“This is an example of institutional racism,” said Louis Chicoine, CEO of Abode Services, a housing nonprofit in Fremont. Chicoine has seen would-be tenants rejected for housing repeatedly due to minor infractions like loitering. He points out that in some cases, an accusation of a crime was enough to keep someone out of housing or kick them out of their current home.
“We challenge the fundamental assumption that just because someone had a problem when they were younger years ago often that they're going to have a problem going forward,” Chicoine said.
NBC Bay Area found hundreds of crime-free housing developments in the Bay Area: in Fremont, Hayward, Livermore, Fairfield, Pittsburg, Dublin, Richmond, Vallejo, San Ramon, San Leandro, and Vacaville.
But the most troubling example of the crime-free housing program is in the city of Vallejo, as seen in documents obtained by NBC Bay Area.
“I guarantee you this is not part of their selection criteria.” said Judy Shepard-Hall, housing director for the city of Vallejo, staring at Vallejo’s Crime Free Multi-Housing documents.
“Where did this come from?” asked Shepard-Hall, “It doesn’t have any date on it.”
The city of Vallejo provided the document to investigative reporter Candice Nguyen two weeks prior to the interview. Immediately after the interview, Vallejo spokesperson Christina Lee said the document “That should be burned. It should never have been written in the first place, not yesterday, not today, not tomorrow.” In a news release, Shepard-Hall later said: “I am grateful that the reporter shared her findings with the city regarding the unsuitable terminology of this training document. [It] did not speak to the values of the city, nor the housing or police departments. I knew we had to do something to rectify this immediately.”
The city cut ties with the former Vallejo police officer they hired as a consultant to run the program, and the program is now on pause until it “receive[s] a much needed update.”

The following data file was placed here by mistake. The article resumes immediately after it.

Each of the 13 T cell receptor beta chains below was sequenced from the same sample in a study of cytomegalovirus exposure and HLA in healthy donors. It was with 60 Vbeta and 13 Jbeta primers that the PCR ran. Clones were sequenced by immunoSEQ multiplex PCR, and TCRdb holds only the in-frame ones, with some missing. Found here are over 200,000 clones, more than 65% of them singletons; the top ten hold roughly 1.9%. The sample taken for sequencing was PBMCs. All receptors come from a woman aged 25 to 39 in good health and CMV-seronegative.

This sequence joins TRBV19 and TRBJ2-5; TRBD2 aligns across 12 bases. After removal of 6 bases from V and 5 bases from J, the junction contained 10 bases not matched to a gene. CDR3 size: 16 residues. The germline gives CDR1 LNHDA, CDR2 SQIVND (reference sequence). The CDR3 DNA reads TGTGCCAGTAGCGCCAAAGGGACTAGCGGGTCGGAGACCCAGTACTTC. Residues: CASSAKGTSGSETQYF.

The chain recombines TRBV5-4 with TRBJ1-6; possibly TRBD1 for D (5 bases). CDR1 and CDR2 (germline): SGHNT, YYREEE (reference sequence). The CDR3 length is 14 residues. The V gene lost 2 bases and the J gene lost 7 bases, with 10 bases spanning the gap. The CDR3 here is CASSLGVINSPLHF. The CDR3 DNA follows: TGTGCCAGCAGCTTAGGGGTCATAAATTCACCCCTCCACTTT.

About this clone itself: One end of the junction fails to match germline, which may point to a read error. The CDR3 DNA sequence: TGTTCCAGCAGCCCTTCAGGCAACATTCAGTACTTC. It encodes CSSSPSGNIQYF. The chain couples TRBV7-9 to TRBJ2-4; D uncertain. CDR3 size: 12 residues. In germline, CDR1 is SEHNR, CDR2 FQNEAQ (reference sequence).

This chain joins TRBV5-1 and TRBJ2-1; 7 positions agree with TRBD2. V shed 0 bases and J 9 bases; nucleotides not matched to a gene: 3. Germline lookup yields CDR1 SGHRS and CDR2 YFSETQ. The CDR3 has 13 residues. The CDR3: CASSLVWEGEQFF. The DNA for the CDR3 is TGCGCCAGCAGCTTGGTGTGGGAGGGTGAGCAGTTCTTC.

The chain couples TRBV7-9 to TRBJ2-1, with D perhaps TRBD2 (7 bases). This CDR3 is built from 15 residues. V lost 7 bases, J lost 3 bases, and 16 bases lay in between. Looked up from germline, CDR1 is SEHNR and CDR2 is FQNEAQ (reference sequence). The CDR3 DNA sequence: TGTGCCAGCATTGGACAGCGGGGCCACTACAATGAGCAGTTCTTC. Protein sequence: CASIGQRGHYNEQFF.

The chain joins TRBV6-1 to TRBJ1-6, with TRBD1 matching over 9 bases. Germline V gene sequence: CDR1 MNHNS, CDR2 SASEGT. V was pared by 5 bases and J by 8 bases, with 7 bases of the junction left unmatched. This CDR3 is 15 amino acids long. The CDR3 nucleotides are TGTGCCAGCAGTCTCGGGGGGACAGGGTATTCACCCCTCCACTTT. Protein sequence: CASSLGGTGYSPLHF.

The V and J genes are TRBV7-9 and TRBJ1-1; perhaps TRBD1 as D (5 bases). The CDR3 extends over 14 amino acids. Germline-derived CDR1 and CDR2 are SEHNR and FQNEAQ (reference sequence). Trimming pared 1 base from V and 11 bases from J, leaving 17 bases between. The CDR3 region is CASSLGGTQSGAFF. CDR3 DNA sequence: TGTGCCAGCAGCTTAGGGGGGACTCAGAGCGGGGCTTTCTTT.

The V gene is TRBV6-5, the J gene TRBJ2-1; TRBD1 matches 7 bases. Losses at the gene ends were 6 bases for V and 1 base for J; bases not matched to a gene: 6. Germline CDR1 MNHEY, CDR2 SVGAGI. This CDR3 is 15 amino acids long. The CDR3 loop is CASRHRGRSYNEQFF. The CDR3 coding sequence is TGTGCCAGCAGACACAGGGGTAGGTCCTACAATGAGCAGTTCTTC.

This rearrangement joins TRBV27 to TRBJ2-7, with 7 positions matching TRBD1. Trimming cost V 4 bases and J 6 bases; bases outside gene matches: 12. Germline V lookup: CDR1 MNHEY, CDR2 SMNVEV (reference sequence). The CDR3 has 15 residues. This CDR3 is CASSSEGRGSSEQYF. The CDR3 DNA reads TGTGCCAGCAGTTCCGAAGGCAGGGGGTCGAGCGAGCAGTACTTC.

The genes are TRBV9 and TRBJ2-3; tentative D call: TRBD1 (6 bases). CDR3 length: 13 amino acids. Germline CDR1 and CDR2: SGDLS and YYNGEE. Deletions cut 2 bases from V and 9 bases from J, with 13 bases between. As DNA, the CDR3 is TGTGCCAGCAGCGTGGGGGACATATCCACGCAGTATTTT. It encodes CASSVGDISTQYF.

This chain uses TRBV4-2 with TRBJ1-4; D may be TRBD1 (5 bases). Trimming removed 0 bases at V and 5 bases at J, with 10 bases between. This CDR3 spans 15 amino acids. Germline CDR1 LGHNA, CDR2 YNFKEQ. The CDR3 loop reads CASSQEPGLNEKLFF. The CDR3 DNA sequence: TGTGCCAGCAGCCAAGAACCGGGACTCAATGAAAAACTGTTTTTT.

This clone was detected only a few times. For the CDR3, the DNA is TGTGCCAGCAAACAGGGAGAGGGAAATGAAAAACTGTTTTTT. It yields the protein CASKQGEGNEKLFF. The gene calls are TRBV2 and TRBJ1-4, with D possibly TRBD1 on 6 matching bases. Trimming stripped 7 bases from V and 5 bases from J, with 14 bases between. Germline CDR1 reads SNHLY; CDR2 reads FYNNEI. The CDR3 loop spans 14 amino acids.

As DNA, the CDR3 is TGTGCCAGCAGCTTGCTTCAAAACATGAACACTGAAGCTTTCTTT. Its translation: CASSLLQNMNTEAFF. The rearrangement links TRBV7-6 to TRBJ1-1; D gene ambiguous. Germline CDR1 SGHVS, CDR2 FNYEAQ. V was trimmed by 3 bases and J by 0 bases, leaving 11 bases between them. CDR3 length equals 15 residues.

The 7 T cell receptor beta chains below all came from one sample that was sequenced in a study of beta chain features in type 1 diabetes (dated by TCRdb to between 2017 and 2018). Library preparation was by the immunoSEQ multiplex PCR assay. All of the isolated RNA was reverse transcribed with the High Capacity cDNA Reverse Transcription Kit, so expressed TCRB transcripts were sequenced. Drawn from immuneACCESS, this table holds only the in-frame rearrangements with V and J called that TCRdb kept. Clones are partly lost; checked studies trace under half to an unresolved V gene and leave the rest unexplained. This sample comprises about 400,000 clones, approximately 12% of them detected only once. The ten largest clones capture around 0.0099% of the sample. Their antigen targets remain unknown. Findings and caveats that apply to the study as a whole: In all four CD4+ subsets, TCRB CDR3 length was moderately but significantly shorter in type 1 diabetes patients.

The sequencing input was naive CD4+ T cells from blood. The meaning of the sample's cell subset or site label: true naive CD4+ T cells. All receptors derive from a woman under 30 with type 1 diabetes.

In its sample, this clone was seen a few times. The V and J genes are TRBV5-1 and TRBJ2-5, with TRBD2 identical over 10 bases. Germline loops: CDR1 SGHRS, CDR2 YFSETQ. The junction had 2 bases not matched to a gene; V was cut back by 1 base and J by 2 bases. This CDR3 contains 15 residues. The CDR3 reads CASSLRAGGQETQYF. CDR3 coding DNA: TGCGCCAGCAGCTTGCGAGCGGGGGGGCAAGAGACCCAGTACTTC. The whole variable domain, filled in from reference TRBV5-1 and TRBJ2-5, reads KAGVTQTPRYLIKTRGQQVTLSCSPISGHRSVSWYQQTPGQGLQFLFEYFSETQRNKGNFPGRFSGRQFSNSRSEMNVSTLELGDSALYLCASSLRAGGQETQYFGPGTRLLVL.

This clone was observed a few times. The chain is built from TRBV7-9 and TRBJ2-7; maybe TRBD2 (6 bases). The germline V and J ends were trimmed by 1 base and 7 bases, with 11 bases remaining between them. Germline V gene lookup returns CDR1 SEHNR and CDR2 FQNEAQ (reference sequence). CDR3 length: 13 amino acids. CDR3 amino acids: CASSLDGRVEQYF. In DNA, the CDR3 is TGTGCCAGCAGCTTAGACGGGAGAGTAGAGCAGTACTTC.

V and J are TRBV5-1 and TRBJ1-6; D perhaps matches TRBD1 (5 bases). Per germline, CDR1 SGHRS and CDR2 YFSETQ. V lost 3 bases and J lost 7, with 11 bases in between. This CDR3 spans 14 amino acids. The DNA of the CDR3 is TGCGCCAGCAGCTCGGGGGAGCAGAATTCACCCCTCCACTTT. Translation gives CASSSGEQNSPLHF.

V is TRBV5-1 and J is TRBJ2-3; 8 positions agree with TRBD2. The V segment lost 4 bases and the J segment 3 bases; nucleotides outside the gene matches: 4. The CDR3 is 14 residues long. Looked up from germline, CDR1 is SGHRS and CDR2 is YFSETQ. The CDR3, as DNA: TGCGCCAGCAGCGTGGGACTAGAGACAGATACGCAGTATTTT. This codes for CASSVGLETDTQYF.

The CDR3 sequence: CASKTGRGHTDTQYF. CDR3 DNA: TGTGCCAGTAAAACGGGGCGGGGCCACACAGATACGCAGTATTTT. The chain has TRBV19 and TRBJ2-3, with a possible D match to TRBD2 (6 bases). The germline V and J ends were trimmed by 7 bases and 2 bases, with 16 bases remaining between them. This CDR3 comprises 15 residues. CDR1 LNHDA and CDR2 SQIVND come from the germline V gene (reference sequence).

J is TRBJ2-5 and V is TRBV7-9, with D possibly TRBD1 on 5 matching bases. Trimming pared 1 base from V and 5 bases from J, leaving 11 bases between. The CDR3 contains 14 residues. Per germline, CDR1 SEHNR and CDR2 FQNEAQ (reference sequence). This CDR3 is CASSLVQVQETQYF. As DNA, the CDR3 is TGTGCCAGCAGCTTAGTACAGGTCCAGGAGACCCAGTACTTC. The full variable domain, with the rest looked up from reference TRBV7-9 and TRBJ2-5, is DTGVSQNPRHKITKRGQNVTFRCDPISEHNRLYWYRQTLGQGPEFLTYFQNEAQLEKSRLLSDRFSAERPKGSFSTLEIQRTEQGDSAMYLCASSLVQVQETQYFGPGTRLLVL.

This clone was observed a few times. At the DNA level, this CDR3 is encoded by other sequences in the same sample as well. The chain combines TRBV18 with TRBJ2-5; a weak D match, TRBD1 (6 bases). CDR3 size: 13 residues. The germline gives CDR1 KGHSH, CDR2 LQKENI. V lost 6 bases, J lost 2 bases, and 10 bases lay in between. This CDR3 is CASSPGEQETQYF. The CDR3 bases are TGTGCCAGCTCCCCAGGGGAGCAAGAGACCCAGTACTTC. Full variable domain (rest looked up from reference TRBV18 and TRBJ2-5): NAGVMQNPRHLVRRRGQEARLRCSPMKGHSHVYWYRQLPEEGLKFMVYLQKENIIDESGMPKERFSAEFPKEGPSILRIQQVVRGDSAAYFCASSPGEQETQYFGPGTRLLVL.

Shepard-Hall told NBC Bay Area that the program has been used in 15 properties across Vallejo. Research by the Investigative Unit confirmed that at least 11 cities across the Bay Area are using the program: Dublin, Fremont, Fairfield, Hayward, Livermore, Pittsburg, Richmond, San Ramon, San Leandro, Vacaville and Vallejo.
Chicoine says it’s only fueling the Bay Area’s already crippling homeless crisis. “We saw over and over again landlords unwilling to even consider one of our clients for housing because of this policy,” he said.
“I am human. I am a father," said Jones. “I'm someone who made mistakes. I am not the sum of those mistakes.”
For free advice on fair housing laws in California, call the Department of Fair Employment and Housing: 800-886-1684(voice); 800-700-232- (tty); California's Relay Service at 711. (call is free)
For information about federal and state laws:
This article was updated to include an additional statement made by the City of Vallejo spokesperson after the interview about the Vallejo Crime Free Housing booklet: “It should never have been written in the first place, not yesterday, not today, not tomorrow.”
Candice Nguyen is an investigative reporter for NBC Bay Area's Investigative Unit. To reach her about this story or others, e-mail email@example.com.